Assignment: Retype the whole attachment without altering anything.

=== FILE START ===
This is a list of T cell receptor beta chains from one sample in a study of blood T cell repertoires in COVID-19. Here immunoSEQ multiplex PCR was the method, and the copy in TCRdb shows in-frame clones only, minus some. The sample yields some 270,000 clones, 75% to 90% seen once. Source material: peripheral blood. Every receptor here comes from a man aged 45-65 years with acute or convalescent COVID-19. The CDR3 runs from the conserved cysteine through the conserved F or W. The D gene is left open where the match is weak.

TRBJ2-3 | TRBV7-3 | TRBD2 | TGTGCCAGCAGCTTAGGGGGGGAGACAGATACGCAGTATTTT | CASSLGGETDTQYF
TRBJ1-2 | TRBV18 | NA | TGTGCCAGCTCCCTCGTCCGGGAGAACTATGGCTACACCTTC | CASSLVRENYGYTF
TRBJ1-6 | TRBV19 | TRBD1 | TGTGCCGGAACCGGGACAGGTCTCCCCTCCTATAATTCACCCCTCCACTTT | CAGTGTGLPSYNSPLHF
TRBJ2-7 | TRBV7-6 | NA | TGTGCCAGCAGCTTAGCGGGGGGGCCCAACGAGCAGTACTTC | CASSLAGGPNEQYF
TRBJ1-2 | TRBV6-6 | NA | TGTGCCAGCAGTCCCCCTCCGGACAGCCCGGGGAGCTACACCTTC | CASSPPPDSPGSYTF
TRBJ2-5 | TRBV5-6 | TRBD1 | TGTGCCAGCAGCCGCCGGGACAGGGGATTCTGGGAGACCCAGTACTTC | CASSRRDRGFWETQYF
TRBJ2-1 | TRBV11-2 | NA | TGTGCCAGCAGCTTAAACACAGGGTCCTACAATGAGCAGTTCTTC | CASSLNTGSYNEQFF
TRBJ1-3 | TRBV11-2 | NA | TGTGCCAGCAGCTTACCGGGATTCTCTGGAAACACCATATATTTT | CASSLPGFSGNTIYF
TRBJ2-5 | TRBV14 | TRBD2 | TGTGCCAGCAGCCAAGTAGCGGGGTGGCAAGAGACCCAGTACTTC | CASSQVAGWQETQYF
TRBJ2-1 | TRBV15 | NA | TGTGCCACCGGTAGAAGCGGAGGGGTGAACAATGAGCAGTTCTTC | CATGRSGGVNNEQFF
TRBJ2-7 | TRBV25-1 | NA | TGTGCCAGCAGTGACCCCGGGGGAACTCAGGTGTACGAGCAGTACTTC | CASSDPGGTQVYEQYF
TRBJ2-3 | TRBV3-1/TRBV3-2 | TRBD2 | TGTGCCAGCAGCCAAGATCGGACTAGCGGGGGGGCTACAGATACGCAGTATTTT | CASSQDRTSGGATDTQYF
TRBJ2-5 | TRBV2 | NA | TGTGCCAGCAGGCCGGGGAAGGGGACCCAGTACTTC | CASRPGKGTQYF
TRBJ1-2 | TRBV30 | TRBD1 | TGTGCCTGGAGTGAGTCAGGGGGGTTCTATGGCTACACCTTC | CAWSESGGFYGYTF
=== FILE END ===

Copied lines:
This is a list of T cell receptor beta chains from one sample in a study of blood T cell repertoires in COVID-19. Here immunoSEQ multiplex PCR was the method, and the copy in TCRdb shows in-frame clones only, minus some. The sample yields some 270,000 clones, 75% to 90% seen once. Source material: peripheral blood. Every receptor here comes from a man aged 45-65 years with acute or convalescent COVID-19. The CDR3 runs from the conserved cysteine through the conserved F or W. The D gene is left open where the match is weak.

TRBJ2-3 | TRBV7-3 | TRBD2 | TGTGCCAGCAGCTTAGGGGGGGAGACAGATACGCAGTATTTT | CASSLGGETDTQYF
TRBJ1-2 | TRBV18 | NA | TGTGCCAGCTCCCTCGTCCGGGAGAACTATGGCTACACCTTC | CASSLVRENYGYTF
TRBJ1-6 | TRBV19 | TRBD1 | TGTGCCGGAACCGGGACAGGTCTCCCCTCCTATAATTCACCCCTCCACTTT | CAGTGTGLPSYNSPLHF
TRBJ2-7 | TRBV7-6 | NA | TGTGCCAGCAGCTTAGCGGGGGGGCCCAACGAGCAGTACTTC | CASSLAGGPNEQYF
TRBJ1-2 | TRBV6-6 | NA | TGTGCCAGCAGTCCCCCTCCGGACAGCCCGGGGAGCTACACCTTC | CASSPPPDSPGSYTF
TRBJ2-5 | TRBV5-6 | TRBD1 | TGTGCCAGCAGCCGCCGGGACAGGGGATTCTGGGAGACCCAGTACTTC | CASSRRDRGFWETQYF
TRBJ2-1 | TRBV11-2 | NA | TGTGCCAGCAGCTTAAACACAGGGTCCTACAATGAGCAGTTCTTC | CASSLNTGSYNEQFF
TRBJ1-3 | TRBV11-2 | NA | TGTGCCAGCAGCTTACCGGGATTCTCTGGAAACACCATATATTTT | CASSLPGFSGNTIYF
TRBJ2-5 | TRBV14 | TRBD2 | TGTGCCAGCAGCCAAGTAGCGGGGTGGCAAGAGACCCAGTACTTC | CASSQVAGWQETQYF
TRBJ2-1 | TRBV15 | NA | TGTGCCACCGGTAGAAGCGGAGGGGTGAACAATGAGCAGTTCTTC | CATGRSGGVNNEQFF
TRBJ2-7 | TRBV25-1 | NA | TGTGCCAGCAGTGACCCCGGGGGAACTCAGGTGTACGAGCAGTACTTC | CASSDPGGTQVYEQYF
TRBJ2-3 | TRBV3-1/TRBV3-2 | TRBD2 | TGTGCCAGCAGCCAAGATCGGACTAGCGGGGGGGCTACAGATACGCAGTATTTT | CASSQDRTSGGATDTQYF
TRBJ2-5 | TRBV2 | NA | TGTGCCAGCAGGCCGGGGAAGGGGACCCAGTACTTC | CASRPGKGTQYF
TRBJ1-2 | TRBV30 | TRBD1 | TGTGCCTGGAGTGAGTCAGGGGGGTTCTATGGCTACACCTTC | CAWSESGGFYGYTF